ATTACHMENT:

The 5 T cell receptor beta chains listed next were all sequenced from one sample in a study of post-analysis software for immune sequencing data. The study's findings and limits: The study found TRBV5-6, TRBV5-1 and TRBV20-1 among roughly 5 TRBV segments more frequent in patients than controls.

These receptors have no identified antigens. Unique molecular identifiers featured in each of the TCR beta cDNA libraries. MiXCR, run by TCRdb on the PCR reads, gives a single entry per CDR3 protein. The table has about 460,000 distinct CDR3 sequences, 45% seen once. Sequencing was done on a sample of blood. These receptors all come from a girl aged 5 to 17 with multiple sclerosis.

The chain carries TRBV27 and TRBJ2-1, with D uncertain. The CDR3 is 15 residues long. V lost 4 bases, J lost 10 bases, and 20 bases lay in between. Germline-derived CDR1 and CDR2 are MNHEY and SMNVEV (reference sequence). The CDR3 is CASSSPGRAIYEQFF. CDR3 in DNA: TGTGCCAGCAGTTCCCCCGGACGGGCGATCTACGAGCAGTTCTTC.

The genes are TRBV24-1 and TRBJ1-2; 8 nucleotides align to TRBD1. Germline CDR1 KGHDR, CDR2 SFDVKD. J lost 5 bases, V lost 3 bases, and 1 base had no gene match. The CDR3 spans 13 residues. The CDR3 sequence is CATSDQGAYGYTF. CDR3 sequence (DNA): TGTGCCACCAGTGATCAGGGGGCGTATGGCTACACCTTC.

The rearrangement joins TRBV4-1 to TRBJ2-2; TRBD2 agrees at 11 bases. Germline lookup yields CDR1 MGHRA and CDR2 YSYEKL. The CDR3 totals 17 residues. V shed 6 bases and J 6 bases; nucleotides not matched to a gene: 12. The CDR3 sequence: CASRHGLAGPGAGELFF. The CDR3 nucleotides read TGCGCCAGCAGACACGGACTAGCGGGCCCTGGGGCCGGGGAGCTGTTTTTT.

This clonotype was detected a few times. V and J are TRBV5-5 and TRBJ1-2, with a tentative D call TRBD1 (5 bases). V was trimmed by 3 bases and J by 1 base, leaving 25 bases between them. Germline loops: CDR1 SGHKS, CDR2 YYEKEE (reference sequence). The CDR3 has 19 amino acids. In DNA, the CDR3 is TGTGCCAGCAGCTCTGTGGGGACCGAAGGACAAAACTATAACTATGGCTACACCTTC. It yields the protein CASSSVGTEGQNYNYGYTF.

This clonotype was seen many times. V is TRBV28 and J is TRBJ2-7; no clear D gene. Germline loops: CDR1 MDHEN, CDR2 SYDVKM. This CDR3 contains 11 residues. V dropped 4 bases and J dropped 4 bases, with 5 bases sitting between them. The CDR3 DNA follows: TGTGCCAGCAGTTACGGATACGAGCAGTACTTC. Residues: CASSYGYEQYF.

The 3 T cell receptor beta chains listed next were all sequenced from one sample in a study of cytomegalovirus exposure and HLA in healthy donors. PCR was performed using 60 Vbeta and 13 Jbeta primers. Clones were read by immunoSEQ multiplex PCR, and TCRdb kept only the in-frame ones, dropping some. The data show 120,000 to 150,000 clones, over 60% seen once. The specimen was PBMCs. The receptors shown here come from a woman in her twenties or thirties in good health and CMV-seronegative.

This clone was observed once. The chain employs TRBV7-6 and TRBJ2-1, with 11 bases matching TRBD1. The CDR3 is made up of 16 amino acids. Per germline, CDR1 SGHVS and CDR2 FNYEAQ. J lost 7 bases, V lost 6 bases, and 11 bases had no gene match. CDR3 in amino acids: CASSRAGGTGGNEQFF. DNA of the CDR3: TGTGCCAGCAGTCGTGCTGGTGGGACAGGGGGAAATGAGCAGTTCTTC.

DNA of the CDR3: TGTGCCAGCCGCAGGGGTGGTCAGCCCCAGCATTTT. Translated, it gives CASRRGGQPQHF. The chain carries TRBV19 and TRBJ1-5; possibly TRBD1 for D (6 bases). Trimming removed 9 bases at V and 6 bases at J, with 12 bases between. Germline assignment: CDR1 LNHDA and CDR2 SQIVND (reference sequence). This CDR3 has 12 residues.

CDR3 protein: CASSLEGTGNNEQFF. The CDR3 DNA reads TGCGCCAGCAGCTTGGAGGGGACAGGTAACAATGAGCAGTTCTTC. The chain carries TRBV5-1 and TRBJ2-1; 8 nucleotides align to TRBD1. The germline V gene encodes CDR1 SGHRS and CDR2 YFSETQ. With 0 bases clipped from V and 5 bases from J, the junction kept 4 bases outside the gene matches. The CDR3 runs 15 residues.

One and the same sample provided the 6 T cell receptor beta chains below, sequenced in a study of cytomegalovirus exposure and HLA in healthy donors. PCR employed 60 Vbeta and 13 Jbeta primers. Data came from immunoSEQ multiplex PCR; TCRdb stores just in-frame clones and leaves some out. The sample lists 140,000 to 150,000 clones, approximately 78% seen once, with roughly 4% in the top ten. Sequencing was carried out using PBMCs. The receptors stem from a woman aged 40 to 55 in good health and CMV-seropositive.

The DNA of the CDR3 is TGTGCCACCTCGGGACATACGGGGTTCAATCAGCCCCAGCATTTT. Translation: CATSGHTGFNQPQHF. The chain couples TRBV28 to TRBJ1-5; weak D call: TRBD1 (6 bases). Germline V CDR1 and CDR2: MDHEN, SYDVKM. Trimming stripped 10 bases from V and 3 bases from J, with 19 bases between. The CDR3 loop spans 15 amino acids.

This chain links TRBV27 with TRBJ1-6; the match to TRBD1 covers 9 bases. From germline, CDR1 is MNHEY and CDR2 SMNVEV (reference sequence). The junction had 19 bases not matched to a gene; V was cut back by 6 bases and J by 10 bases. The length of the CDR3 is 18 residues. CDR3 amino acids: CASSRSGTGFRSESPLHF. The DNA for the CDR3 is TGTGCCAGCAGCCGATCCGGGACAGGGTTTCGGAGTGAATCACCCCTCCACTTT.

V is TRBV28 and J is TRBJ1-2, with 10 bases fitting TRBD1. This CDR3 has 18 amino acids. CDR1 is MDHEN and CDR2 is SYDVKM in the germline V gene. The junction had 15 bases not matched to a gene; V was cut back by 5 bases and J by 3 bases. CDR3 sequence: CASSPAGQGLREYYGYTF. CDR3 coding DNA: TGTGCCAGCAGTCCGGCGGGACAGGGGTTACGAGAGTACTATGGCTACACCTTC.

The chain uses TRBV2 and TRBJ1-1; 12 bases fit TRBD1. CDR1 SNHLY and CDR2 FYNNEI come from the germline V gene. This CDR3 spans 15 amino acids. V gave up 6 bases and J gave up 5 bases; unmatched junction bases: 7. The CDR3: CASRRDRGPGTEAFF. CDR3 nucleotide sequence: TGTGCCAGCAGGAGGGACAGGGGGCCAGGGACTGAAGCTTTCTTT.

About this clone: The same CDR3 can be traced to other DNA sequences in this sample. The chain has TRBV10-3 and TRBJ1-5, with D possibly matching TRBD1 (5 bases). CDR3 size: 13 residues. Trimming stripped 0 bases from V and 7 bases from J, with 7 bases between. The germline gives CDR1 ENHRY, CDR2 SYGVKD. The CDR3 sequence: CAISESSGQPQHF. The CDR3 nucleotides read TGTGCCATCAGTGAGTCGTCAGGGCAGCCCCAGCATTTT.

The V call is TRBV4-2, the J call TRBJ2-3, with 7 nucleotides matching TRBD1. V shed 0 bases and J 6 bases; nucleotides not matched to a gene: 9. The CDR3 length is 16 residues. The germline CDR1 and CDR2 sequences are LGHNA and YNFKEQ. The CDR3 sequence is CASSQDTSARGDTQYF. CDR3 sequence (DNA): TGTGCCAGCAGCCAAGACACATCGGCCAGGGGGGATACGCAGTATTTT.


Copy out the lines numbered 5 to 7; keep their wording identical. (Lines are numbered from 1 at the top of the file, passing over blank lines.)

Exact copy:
The rearrangement joins TRBV4-1 to TRBJ2-2; TRBD2 agrees at 11 bases. Germline lookup yields CDR1 MGHRA and CDR2 YSYEKL. The CDR3 totals 17 residues. V shed 6 bases and J 6 bases; nucleotides not matched to a gene: 12. The CDR3 sequence: CASRHGLAGPGAGELFF. The CDR3 nucleotides read TGCGCCAGCAGACACGGACTAGCGGGCCCTGGGGCCGGGGAGCTGTTTTTT.

This clonotype was detected a few times. V and J are TRBV5-5 and TRBJ1-2, with a tentative D call TRBD1 (5 bases). V was trimmed by 3 bases and J by 1 base, leaving 25 bases between them. Germline loops: CDR1 SGHKS, CDR2 YYEKEE (reference sequence). The CDR3 has 19 amino acids. In DNA, the CDR3 is TGTGCCAGCAGCTCTGTGGGGACCGAAGGACAAAACTATAACTATGGCTACACCTTC. It yields the protein CASSSVGTEGQNYNYGYTF.

This clonotype was seen many times. V is TRBV28 and J is TRBJ2-7; no clear D gene. Germline loops: CDR1 MDHEN, CDR2 SYDVKM. This CDR3 contains 11 residues. V dropped 4 bases and J dropped 4 bases, with 5 bases sitting between them. The CDR3 DNA follows: TGTGCCAGCAGTTACGGATACGAGCAGTACTTC. Residues: CASSYGYEQYF.